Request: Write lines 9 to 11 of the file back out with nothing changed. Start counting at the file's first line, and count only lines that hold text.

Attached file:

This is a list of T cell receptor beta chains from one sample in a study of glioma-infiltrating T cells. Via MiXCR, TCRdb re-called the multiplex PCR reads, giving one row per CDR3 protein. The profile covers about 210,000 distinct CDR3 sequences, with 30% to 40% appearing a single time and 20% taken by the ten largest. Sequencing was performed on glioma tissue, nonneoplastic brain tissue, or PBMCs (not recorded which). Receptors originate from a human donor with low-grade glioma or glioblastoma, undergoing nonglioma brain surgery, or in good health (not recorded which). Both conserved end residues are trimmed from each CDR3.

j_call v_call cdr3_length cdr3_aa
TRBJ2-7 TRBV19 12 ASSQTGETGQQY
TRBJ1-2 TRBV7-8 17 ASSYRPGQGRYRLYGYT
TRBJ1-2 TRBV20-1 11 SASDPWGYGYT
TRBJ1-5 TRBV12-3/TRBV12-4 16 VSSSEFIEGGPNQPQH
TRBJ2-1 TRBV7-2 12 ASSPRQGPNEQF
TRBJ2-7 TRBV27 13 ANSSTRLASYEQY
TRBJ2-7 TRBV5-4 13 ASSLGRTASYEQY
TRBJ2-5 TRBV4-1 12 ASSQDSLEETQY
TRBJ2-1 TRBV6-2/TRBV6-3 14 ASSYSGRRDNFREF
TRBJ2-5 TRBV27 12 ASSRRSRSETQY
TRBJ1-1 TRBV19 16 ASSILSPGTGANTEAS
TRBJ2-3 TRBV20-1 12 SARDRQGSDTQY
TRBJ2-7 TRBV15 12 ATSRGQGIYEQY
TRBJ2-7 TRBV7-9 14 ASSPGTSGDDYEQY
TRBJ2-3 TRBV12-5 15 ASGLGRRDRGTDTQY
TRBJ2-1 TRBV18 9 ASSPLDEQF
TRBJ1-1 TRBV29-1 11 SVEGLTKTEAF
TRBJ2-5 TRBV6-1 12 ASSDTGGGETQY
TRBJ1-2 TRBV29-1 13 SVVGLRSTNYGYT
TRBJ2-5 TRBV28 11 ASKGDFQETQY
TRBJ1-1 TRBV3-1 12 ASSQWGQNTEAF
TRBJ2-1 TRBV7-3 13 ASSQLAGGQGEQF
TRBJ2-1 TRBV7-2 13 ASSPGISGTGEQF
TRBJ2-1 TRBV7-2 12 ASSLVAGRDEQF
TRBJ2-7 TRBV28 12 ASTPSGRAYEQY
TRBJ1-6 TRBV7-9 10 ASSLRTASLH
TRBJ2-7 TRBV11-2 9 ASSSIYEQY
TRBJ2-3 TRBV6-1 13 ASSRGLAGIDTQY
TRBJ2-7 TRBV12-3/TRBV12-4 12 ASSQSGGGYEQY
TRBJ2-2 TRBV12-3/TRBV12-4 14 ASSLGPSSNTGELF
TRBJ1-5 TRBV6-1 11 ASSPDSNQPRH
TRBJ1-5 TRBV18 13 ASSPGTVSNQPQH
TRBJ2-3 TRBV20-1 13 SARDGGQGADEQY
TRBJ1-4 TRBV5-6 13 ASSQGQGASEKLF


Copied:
TRBJ2-7 TRBV5-4 13 ASSLGRTASYEQY
TRBJ2-5 TRBV4-1 12 ASSQDSLEETQY
TRBJ2-1 TRBV6-2/TRBV6-3 14 ASSYSGRRDNFREF